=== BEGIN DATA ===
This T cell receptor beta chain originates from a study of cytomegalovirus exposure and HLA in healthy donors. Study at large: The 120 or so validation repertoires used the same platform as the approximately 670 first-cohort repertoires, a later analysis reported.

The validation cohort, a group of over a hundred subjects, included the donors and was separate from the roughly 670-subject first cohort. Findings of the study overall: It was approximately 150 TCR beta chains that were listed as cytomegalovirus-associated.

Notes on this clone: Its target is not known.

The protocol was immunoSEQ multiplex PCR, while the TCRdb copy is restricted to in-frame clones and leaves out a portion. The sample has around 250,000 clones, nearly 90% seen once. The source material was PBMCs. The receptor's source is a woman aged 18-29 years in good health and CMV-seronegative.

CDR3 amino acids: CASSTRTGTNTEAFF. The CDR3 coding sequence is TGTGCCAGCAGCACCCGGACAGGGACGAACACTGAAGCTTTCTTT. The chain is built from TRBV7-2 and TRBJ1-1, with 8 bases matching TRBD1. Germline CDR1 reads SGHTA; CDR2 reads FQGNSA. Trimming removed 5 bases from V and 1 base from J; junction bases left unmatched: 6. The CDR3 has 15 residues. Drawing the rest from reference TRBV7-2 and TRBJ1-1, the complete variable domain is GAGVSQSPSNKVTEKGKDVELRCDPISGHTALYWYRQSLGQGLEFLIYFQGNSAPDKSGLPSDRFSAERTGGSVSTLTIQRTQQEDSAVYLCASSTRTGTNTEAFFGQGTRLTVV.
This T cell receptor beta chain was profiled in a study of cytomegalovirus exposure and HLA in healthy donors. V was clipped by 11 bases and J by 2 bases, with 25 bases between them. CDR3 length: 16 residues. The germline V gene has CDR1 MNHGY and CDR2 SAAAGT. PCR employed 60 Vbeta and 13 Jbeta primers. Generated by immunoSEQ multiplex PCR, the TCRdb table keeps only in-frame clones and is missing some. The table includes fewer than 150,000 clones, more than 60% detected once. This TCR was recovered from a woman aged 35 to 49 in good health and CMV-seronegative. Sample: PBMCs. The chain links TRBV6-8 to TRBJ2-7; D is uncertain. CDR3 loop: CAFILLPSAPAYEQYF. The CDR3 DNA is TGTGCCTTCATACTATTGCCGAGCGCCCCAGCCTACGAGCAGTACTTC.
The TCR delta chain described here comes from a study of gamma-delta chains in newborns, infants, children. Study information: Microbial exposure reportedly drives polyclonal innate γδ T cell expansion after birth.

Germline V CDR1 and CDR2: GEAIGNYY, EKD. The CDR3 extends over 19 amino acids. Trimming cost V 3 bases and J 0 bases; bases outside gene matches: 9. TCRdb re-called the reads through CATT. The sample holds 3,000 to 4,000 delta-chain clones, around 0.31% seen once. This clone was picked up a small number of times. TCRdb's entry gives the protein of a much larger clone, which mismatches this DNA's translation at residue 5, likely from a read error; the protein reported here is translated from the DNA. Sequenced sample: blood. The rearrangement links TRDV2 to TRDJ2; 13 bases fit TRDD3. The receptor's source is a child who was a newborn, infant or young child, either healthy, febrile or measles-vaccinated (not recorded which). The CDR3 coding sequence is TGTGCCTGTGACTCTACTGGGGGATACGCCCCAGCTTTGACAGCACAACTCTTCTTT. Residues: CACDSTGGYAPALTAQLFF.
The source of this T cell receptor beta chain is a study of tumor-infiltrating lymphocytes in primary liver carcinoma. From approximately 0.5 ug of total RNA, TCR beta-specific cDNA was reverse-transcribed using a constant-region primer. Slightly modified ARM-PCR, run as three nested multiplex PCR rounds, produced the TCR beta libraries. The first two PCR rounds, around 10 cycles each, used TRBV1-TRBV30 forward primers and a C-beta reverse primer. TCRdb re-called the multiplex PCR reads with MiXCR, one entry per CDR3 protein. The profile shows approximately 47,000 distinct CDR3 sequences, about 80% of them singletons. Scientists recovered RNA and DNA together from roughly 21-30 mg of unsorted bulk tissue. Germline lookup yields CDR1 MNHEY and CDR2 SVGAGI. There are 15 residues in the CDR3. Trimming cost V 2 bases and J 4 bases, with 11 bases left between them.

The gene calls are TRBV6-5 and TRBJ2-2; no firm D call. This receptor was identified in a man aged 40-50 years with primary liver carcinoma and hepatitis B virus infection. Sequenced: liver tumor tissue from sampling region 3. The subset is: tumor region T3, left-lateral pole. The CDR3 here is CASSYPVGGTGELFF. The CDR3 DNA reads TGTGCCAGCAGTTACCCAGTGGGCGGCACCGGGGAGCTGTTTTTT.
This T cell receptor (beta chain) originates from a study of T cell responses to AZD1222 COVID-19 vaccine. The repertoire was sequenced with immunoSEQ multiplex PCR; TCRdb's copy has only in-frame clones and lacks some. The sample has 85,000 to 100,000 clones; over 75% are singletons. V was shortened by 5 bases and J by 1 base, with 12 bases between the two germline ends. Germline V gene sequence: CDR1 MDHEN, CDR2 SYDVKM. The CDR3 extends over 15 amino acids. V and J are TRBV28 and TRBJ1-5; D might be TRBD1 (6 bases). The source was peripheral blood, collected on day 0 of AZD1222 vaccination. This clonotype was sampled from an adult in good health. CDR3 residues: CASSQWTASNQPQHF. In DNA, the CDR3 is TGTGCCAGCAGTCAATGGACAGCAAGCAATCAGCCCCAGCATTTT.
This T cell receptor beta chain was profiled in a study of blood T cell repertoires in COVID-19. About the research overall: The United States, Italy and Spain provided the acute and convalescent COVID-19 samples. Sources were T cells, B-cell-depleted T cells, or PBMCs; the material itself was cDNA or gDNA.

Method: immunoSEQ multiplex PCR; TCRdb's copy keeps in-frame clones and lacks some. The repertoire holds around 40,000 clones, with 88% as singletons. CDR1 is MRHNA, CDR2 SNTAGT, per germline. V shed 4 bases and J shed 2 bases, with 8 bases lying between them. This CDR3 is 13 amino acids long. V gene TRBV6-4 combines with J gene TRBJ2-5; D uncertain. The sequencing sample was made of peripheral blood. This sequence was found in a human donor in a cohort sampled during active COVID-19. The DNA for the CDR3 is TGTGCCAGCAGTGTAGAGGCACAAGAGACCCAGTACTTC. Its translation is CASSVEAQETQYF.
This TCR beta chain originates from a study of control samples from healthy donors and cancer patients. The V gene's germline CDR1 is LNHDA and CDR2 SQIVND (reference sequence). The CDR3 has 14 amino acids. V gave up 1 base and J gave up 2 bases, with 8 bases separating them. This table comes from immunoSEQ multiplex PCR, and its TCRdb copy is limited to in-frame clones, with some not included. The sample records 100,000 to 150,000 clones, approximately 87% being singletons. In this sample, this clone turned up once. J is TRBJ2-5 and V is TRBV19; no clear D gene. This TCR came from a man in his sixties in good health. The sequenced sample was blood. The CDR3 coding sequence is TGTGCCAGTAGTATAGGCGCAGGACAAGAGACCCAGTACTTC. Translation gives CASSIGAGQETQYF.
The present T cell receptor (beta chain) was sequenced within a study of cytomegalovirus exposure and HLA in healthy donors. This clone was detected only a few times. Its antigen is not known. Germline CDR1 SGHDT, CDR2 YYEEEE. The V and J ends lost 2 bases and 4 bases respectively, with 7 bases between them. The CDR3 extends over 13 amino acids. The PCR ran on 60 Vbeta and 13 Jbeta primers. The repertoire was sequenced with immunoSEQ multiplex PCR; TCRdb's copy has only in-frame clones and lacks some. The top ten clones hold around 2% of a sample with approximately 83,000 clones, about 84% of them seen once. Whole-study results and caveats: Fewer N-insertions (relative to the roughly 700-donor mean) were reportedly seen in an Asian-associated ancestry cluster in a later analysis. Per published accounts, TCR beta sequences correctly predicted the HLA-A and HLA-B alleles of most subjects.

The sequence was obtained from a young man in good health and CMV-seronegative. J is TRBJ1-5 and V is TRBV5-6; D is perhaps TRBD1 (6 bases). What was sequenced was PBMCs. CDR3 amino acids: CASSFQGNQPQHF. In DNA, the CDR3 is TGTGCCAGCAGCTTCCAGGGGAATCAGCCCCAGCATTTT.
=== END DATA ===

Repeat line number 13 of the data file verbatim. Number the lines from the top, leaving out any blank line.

Method: immunoSEQ multiplex PCR; TCRdb's copy keeps in-frame clones and lacks some. The repertoire holds around 40,000 clones, with 88% as singletons. CDR1 is MRHNA, CDR2 SNTAGT, per germline. V shed 4 bases and J shed 2 bases, with 8 bases lying between them. This CDR3 is 13 amino acids long. V gene TRBV6-4 combines with J gene TRBJ2-5; D uncertain. The sequencing sample was made of peripheral blood. This sequence was found in a human donor in a cohort sampled during active COVID-19. The DNA for the CDR3 is TGTGCCAGCAGTGTAGAGGCACAAGAGACCCAGTACTTC. Its translation is CASSVEAQETQYF.